Historian Fernão Lopes de Castanheda mentions matchlocks (espingardão—large espingarda / arquebus), he says that they threw balls, some of stone, and some of iron covered with lead.[36][14]: 22  The son of Afonso de Albuquerque mentioned the armament of Malacca: There are large matchlocks, poisoned blowing tubes, bows, arrows, armour-plated dresses (laudeis de laminas), Javanese lances, and other sorts of weapons.[37][33]: 127  After Malacca was taken by the Portuguese, they captured 3000 of the 5000 muskets which had been furnished from Java.[38]: 96 

Afonso de Albuquerque compared Malaccan gun founders as being on the same level as those of Germany. However, he did not state what ethnicity the Malaccan gun founder was.[33]: 128 [11]: 221 [29]: 4  Duarte Barbosa stated that the arquebus-maker of Malacca was Javanese.[39]: 69  The Javanese also manufactured their own cannon in Malacca.[40] Anthony Reid argued that the Javanese handled much of the productive work in Malacca before 1511 and in 17th century Pattani.[39]: 69 


Jiaozhi arquebus of 1739. Note the simple mechanism.

Đại Việt was considered by the Ming to have produced particularly advanced matchlocks during the 16–17th century, surpassing even Ottoman, Japanese, and European firearms. European observers of the Lê–Mạc War and later Trịnh–Nguyễn War also noted the proficiency of matchlock making by the Vietnamese. The Vietnamese matchlock was said to have been able to pierce several layers of iron armour, kill two to five men in one shot, yet also fire quietly for a weapon of its caliber. The Chinese called this weapon Jiao Chong (交銃, lit. Jiaozhi Arquebus), and noted its similarity to Zhua Wa Chong/Java arquebus.[3][2][18][23][Note 4]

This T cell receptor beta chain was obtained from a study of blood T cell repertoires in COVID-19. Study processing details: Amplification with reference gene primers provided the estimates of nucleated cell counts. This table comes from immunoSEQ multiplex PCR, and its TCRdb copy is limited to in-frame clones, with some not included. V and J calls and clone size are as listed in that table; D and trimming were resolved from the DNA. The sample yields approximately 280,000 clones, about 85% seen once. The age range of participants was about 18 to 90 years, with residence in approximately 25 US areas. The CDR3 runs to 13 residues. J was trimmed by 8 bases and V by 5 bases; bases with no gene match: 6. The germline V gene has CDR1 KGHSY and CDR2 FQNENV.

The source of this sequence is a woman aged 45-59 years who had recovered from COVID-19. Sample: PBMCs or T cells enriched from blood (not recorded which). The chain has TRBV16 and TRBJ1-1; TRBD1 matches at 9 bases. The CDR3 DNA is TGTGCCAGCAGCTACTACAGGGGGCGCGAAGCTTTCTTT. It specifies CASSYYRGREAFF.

See also


  1. ^ Musket originally refers to a heavier variant of the arquebus, capable of penetrating heavy armor (see Arnold, 2001, The Renaissance at War, p. 75–78). Java arquebus is larger than ordinary arquebus and has good penetration ability.
  2. ^ Written as espingardões (plural) or espingardão (singular).